Patient With Therapist



Typically, we think of grief when we lose a loved one to death. However, we can lose a loved one to Illness, a move such as a change in residence or job, or we can lose a loved one to another relationship. Loss can bring relief as well. If the loved one were a burden at the end of their lives, many partners would feel relief. Additionally, we can feel relief when a loved one moves or change jobs when the loved one was difficult, exhausting, or selfish. Even when we lose a loved one to a relationship, we can feel relief when this opens us up to time and space for ourselves.

Importantly, grief can be primarily about love, loss, and relief.

Therefore, looking at grief more globally allows us to appreciate different perspectives from the loss. “I will miss my mom, and I still love her.” “I am sad to see my best friend move, and I am relieved that he’s no longer so close.” “I will never find another partner like her, and I can find a partner that can offer me love differently.”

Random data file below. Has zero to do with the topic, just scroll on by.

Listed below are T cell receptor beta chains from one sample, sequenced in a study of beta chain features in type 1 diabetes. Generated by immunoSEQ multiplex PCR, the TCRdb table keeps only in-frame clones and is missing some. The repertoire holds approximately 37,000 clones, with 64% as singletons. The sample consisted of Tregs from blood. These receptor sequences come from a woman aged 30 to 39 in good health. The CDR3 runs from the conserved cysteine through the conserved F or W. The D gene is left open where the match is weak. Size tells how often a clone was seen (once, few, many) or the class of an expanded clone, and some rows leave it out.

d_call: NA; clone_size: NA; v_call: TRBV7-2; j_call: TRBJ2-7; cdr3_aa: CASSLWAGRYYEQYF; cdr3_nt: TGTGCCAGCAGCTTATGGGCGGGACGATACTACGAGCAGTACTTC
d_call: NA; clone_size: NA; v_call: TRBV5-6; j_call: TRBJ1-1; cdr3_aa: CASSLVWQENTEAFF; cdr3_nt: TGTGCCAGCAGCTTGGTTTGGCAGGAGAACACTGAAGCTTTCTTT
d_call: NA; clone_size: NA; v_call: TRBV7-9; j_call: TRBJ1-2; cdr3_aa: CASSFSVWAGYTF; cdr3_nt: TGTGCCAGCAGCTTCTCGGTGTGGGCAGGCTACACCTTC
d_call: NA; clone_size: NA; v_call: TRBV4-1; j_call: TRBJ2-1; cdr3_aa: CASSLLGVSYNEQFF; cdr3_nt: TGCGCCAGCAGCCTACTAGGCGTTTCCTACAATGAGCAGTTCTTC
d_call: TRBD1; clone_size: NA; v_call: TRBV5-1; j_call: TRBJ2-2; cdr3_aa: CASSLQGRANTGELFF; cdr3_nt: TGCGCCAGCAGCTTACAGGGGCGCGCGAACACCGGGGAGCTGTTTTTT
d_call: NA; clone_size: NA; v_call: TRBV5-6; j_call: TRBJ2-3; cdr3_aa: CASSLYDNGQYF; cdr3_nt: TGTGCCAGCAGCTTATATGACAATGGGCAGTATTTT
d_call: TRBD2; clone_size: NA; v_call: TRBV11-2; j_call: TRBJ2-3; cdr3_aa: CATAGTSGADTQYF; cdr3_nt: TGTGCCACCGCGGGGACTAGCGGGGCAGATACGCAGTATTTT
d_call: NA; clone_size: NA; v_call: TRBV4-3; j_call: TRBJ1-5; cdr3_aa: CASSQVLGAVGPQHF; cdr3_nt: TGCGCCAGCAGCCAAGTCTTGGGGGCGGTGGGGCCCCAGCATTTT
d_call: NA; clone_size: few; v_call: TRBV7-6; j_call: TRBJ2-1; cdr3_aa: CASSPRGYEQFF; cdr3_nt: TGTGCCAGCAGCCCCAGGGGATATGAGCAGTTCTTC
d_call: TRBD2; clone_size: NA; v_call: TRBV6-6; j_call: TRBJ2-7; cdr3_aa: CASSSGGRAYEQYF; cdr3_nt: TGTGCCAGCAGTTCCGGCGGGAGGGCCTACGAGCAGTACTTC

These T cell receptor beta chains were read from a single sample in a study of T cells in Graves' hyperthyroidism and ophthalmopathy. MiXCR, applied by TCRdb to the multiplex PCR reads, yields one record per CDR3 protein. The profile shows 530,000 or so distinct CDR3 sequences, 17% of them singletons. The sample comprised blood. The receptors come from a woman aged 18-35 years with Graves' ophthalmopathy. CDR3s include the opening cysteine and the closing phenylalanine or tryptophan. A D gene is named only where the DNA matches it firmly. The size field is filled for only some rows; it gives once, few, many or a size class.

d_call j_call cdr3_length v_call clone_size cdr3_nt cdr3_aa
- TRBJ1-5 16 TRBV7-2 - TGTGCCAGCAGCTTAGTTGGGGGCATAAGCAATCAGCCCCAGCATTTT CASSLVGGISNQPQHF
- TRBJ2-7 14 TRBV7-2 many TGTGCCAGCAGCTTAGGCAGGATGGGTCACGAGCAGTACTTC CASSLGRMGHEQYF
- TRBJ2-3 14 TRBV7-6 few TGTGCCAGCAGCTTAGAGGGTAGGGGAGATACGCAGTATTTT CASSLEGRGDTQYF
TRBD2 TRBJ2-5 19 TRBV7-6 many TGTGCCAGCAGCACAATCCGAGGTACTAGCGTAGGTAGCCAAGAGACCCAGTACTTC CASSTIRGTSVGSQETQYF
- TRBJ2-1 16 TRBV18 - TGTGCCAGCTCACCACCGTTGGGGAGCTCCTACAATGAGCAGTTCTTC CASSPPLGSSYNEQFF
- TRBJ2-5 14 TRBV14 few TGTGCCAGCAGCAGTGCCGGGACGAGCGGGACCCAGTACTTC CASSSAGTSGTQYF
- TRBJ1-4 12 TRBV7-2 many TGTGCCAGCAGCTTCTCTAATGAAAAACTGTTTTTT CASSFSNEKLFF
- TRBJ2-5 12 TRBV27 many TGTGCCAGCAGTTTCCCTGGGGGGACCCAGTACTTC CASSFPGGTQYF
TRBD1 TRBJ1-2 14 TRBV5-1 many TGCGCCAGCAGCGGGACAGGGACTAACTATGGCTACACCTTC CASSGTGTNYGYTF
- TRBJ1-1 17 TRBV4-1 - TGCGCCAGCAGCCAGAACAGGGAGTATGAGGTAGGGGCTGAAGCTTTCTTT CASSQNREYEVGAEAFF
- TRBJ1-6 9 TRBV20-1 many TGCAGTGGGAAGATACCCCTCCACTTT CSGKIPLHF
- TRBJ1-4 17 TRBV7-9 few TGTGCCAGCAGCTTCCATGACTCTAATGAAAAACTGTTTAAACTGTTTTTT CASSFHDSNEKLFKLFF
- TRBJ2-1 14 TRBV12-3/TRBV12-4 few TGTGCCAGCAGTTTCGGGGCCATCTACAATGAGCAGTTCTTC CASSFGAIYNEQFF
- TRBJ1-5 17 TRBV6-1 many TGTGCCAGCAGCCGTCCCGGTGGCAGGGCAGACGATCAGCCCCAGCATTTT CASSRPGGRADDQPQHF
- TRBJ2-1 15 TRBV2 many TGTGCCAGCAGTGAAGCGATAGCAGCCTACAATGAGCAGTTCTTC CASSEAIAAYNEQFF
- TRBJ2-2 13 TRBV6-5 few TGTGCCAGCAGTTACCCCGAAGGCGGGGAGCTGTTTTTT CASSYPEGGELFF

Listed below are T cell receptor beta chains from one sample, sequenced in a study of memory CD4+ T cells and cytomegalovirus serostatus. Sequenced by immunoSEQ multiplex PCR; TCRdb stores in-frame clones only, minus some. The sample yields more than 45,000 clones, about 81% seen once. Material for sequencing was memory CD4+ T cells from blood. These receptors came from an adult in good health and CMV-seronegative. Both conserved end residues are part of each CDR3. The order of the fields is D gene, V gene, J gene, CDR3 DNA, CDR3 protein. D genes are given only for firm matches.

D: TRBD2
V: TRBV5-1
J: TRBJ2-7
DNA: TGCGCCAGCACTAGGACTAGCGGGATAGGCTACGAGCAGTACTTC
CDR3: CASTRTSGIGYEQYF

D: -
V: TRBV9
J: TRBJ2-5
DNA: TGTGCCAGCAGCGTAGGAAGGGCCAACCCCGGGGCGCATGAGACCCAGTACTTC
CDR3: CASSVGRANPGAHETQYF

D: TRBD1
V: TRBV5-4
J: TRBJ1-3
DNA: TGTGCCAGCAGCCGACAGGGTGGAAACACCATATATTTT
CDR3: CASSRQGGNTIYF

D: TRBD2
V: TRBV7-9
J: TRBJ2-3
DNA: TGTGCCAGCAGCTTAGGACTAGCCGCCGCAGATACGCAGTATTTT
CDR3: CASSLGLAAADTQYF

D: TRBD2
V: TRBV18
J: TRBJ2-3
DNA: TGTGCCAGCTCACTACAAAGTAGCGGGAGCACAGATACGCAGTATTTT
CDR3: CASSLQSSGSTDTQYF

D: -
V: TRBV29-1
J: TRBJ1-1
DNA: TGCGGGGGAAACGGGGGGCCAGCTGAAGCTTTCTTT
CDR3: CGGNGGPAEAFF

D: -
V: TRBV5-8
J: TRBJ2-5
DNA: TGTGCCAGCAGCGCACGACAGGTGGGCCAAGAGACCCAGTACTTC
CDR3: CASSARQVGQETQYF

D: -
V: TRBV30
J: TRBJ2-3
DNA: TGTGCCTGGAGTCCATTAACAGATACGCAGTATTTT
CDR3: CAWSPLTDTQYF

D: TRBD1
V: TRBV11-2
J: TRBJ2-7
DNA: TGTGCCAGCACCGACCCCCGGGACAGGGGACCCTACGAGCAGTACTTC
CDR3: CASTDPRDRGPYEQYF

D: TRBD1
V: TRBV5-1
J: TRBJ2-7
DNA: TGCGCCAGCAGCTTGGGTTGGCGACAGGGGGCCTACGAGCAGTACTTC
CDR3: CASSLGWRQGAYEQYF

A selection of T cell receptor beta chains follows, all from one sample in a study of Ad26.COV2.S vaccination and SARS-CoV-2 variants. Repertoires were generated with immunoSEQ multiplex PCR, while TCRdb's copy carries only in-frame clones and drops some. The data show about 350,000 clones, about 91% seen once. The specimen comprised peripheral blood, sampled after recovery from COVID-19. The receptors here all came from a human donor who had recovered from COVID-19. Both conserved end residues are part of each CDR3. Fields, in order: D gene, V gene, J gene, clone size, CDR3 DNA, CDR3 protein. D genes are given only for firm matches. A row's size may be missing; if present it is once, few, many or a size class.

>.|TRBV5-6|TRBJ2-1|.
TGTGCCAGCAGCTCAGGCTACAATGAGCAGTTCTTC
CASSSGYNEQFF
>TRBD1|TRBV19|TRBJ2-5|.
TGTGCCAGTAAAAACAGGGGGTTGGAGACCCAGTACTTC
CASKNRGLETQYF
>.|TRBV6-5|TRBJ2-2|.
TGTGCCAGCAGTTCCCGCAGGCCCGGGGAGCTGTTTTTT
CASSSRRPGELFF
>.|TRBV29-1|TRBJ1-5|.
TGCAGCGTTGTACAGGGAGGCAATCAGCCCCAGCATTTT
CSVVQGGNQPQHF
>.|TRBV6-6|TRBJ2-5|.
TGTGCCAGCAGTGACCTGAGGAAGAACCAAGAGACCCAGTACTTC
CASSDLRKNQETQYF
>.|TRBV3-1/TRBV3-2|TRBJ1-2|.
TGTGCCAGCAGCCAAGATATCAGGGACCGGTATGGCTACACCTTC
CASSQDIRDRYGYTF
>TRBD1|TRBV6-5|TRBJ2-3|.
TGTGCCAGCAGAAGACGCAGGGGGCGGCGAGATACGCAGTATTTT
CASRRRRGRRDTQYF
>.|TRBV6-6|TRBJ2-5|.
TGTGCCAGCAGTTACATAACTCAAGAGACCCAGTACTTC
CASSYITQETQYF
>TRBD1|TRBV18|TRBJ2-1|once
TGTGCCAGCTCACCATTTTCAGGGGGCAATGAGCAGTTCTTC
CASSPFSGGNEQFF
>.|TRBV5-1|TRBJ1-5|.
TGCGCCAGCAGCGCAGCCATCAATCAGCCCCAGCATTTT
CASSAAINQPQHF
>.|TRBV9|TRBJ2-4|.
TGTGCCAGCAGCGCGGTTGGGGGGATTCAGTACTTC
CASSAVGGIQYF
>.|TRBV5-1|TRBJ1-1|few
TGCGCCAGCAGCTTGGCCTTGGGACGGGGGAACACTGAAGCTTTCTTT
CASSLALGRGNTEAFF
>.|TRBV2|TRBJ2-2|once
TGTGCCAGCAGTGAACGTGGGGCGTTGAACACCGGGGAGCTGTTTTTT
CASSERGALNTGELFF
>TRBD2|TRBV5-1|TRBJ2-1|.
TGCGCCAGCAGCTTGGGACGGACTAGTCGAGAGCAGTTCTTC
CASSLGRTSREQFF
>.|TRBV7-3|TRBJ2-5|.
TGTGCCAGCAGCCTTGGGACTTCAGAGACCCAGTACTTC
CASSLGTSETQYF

We can look at different perspectives when the loss is our own, too. For example, when we lose our health, confidence, happiness, or security, we can look for love and relief in the loss. “I have been diagnosed with heart disease, and now I am aware of diet and exercise.” “I am no longer as confident as I used to be, and I have this new fear that I’ve become curious about.” “I have not been happy lately, and I notice the urge to do things differently, like eating and sleeping more.” I no longer feel safe and notice how much I matter to myself to worry about it.”

We can become intimate with our emotions when we grieve. Bringing awareness and curiosity to these feelings opens us up to different ways to experience them.